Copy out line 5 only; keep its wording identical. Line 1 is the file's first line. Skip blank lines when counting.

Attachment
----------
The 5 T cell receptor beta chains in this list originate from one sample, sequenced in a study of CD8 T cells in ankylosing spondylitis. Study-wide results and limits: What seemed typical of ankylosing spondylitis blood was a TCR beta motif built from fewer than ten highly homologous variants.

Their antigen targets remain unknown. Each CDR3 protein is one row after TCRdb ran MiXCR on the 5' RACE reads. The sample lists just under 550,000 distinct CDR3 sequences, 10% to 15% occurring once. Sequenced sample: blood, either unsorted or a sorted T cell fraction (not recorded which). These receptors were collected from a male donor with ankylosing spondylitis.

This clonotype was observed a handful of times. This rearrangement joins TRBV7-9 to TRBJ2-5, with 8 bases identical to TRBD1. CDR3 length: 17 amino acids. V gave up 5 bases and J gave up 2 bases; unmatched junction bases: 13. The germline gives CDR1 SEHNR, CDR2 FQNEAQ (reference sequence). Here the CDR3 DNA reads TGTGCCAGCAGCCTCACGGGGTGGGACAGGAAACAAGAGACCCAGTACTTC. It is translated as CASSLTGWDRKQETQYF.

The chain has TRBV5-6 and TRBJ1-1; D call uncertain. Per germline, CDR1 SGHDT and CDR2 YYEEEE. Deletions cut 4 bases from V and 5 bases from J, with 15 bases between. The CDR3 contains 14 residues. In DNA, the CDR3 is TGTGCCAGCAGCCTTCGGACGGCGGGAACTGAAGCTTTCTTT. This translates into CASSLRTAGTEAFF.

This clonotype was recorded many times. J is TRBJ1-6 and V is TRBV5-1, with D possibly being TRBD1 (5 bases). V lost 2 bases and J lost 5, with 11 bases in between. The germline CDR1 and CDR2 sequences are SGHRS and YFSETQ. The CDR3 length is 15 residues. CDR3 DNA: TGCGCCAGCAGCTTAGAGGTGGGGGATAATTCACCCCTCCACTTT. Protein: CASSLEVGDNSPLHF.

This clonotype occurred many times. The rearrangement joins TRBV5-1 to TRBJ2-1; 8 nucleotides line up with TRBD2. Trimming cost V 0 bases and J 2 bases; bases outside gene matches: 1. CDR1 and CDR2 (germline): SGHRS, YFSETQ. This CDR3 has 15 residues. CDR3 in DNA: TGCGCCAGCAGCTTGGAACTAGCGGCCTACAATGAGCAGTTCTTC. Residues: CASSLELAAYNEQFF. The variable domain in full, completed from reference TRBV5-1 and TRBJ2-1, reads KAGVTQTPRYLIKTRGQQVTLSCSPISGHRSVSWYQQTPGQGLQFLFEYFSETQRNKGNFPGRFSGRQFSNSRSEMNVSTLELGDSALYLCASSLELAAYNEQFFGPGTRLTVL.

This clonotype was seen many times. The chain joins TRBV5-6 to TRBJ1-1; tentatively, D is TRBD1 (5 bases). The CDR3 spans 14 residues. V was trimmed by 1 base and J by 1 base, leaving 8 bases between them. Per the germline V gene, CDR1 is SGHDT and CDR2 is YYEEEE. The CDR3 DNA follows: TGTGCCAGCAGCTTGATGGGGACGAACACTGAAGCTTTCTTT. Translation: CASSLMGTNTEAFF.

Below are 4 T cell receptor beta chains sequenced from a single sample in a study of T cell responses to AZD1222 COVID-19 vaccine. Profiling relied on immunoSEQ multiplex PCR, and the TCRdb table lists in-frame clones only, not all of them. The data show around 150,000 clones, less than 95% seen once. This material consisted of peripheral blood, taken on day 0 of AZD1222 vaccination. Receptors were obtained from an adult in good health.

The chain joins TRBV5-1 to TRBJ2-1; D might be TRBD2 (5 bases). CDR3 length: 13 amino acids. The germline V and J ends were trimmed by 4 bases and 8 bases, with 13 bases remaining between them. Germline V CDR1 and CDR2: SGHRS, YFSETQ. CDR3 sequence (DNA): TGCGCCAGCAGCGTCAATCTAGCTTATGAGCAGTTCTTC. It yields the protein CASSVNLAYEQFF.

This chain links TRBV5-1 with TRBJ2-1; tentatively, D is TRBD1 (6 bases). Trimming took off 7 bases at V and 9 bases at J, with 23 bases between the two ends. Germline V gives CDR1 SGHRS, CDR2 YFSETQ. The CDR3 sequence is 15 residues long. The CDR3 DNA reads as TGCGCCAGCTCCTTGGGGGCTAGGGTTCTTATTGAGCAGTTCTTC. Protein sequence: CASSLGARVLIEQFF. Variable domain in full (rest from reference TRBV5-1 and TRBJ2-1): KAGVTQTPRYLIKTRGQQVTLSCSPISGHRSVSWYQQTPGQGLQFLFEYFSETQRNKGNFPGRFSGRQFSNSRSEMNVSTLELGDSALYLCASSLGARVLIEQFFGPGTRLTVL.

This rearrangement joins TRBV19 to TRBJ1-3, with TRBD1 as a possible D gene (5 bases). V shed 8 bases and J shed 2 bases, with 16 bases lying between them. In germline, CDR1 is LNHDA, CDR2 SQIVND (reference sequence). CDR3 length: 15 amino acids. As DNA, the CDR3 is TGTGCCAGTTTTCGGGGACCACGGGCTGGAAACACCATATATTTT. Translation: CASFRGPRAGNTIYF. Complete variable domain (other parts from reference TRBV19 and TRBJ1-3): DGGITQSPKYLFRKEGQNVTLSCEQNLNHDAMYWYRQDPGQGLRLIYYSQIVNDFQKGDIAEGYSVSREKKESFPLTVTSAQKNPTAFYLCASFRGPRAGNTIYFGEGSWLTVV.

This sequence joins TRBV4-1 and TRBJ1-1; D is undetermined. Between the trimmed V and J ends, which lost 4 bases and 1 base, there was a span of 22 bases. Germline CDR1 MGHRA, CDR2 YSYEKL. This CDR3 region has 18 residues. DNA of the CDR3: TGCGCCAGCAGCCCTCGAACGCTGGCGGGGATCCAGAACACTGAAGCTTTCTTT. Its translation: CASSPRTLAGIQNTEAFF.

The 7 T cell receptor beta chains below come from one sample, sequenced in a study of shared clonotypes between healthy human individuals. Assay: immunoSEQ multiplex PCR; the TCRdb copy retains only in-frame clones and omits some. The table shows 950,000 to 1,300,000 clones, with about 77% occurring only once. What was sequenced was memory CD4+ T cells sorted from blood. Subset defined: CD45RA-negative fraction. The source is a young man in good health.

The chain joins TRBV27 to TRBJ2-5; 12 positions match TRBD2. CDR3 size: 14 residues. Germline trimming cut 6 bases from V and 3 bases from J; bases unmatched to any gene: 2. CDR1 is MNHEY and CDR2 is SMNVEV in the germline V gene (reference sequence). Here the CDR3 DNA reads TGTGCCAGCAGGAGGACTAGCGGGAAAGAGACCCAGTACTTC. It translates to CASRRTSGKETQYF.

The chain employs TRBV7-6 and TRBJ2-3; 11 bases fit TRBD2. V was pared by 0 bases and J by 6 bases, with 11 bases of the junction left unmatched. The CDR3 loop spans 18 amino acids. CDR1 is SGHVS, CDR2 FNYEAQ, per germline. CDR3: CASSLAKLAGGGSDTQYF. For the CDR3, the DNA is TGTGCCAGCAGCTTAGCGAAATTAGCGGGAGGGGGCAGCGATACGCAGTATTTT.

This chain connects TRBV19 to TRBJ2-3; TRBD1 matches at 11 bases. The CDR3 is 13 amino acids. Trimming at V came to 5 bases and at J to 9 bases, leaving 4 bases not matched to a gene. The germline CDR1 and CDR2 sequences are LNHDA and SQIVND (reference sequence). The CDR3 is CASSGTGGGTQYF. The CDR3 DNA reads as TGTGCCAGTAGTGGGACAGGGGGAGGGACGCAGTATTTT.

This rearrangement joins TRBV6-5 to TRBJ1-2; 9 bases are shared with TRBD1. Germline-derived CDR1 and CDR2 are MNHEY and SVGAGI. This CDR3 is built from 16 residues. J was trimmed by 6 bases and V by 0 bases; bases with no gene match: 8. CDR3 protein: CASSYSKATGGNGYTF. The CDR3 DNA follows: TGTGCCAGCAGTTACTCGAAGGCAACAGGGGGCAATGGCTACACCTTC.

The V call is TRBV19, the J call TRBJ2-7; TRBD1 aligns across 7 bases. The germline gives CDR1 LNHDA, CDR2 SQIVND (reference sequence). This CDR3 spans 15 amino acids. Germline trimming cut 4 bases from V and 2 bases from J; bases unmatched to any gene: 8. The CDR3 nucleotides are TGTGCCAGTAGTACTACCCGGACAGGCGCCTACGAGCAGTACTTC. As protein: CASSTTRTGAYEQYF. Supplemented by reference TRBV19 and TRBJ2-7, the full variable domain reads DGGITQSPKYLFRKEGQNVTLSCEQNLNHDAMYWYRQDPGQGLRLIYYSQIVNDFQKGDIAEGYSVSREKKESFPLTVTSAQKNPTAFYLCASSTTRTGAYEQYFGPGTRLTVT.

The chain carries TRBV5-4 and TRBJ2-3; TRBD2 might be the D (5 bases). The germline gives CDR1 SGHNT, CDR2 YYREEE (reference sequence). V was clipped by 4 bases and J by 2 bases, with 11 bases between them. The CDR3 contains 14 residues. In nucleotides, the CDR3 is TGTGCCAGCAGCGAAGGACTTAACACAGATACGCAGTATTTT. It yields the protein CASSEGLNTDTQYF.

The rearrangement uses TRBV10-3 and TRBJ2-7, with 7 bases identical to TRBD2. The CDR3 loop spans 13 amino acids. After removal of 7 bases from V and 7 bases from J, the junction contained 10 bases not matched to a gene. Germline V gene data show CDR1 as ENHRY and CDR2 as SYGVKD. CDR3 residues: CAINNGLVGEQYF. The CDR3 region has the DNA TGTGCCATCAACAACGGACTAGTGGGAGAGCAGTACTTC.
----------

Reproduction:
This clonotype was recorded many times. J is TRBJ1-6 and V is TRBV5-1, with D possibly being TRBD1 (5 bases). V lost 2 bases and J lost 5, with 11 bases in between. The germline CDR1 and CDR2 sequences are SGHRS and YFSETQ. The CDR3 length is 15 residues. CDR3 DNA: TGCGCCAGCAGCTTAGAGGTGGGGGATAATTCACCCCTCCACTTT. Protein: CASSLEVGDNSPLHF.